Make sure you have a solid before and after plan when planning for an elective–scheduled surgery.
The who, what, when and where all need to be carefully planned. Who will help with the immediate additional post surgery care? What are the requirements (bed downstairs; medications etc.) ? When and How long will the additional care be needed? In our case, we didn’t have a great plan and wound up in a scramble.
We were in crisis mode after George’s surgery. I questioned George’s doctors about the struggles we faced. We did not have a sound after-surgery care plan. The doctors reminded me that the surgery was “elective.” “He wanted it,” was the retort from the surgeon when I brought up the struggles we faced once George came home.
So, I wondered, was the surgery necessary? Why did the surgeon give such a defensive response to my concerns? Elective surgery doesn’t necessarily mean optional; it means it can be scheduled in advance.
In our case, George would be home alone post surgery. I lived 40 miles away in Manhattan and his family lived 20 minutes away.
That Autumn, I was living on the upper west side of Manhattan. Friends were away for a number of weeks and offered their place. George and I were separating after a 20+ year marriage. George decided to have knee replacement surgery In the middle of all of this change. To compound the concerns, he was taking an incredible amount of psychiatric medications and struggling with an anxiety disorder– (more about the mental health and addiction issues in upcoming posts). Stating the obvious, there were more than the daily dose of life’s stressors at play. Now we were adding the need for care after a major operation–namely knee replacement surgery.
So, George would be left to care for himself with some intermittent help. This was made clear to the surgeon and his team and they didn’t see an issue. “I have plenty of patients that live alone.” the surgeon told me when I mentioned that George living alone was a big concern.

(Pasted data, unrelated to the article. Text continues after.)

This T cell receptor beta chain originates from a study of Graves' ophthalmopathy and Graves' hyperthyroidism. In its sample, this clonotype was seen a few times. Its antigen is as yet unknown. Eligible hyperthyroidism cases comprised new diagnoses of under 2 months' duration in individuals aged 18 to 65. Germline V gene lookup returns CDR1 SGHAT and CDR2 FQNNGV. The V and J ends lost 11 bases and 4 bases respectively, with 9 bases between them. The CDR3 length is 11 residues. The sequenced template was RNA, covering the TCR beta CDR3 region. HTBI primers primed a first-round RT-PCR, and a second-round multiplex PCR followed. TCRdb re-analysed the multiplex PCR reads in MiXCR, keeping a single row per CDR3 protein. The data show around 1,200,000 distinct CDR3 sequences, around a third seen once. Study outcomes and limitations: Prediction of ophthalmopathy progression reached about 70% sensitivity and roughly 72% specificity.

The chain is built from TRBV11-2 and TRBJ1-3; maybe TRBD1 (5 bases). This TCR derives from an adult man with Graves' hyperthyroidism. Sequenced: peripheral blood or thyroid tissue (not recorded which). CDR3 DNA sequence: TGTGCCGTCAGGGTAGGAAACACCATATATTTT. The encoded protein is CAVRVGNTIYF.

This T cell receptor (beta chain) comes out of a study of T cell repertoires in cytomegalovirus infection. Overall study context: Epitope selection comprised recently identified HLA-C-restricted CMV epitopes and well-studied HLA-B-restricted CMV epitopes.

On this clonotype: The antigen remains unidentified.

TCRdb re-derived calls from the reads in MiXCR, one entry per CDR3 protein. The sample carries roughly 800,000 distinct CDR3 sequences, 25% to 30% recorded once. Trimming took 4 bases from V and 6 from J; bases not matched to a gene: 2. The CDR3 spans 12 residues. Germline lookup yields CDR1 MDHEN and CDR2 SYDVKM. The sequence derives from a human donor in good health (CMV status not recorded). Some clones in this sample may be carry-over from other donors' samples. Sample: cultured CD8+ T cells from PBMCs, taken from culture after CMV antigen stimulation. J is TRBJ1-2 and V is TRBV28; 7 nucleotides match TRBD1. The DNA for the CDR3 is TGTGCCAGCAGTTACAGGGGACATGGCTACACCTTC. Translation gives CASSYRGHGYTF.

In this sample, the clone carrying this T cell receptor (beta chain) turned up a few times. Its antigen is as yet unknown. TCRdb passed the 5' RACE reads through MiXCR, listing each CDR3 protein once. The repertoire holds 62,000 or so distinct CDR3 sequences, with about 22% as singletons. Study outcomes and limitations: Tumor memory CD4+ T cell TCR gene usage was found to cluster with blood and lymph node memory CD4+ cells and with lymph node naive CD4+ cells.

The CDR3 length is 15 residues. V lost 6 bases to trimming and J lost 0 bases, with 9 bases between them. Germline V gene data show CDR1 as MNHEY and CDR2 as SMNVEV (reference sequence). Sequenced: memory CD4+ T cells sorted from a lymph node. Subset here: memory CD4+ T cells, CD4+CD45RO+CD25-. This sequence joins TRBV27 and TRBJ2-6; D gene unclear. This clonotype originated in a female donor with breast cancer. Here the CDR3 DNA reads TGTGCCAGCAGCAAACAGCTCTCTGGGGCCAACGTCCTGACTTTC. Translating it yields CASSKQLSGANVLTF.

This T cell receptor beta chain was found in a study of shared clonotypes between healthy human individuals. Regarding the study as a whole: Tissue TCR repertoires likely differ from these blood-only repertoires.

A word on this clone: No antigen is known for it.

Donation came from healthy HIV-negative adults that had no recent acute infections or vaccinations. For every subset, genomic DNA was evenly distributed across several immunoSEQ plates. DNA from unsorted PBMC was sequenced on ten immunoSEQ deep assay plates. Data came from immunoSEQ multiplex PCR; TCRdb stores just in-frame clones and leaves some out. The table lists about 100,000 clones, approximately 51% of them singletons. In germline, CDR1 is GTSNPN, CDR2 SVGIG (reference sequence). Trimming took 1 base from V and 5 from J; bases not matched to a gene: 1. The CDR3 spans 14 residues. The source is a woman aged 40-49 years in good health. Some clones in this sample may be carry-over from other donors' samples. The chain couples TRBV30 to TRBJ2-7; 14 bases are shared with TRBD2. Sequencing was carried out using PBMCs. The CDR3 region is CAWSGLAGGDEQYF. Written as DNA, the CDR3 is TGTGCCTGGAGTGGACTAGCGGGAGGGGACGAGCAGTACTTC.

Watch out for medical-specialist tunnel vision
What the surgeon didn’t take into consideration was George’s underlying mental health issues and the medication management that would be necessary after-surgery. Because George had other medical and mental health issues, I wanted to hink through the after-surgery game plan.
A knee replacement is a big surgery. I hoped his healthcare team was thinking through all the angles when it came to the after-surgery care. How would George manage his anxiety disorder and those medications and pain medicine all on his own? My assumption was his healthcare team had him covered.
When I questioned the after-surgery care plan, these orthopedic surgeons said: “but the surgery was elective.” I still get upset when I remember their response.
So, when you are in a situation where the surgery is necessary but can be scheduled–elective–have the right conversations and agreements in writing as to the AFTER surgery plan for care–especially when there are other physical and mental health issues at play.
Have an after-surgery care plan
Have the after-surgery-care-plan conversations long before the surgery is scheduled. You could wind up in a crisis-mode as we did, which is not a pleasant place to find yourself. After-care for a major surgery like a knee replacement is hard. If your loved one has complicated, co-occurring issues, either emotional, psychological, physical or all of the above—take heed to really think things through with your surgeon and primary care provider. I can guarantee that the surgeon and his team will not bring up any of these issues proactively.
I did not go with my husband to the surgery his brother did. I asked my brother-in-law to be clear with the doctor and the nurses: George lives alone and has noone to help him after-surgery. He has a lot of medication to manage along with the powerful pain medicine for the after-surgery pain. He needs to negotiate the 13 stairs to his bedroom.
Before-surgery red flags
George had fallen down that same flight of stairs a month before. That fall caused a one- month delay in the surgery because of open scrapes and cuts on his legs. Although he had contusions on his head and a black eye, neither the primary care doctor nor the surgeon ordered an MRI of his head. I saw him a couple of days after the fall. He looked bad. I was scared for him. He seemed confused and I asked if he had seen the doctor. He had seen both doctors and neither saw the fall as a red flag (a fall is a risk factor for another fall) . They cleared him and rescheduled the surgery.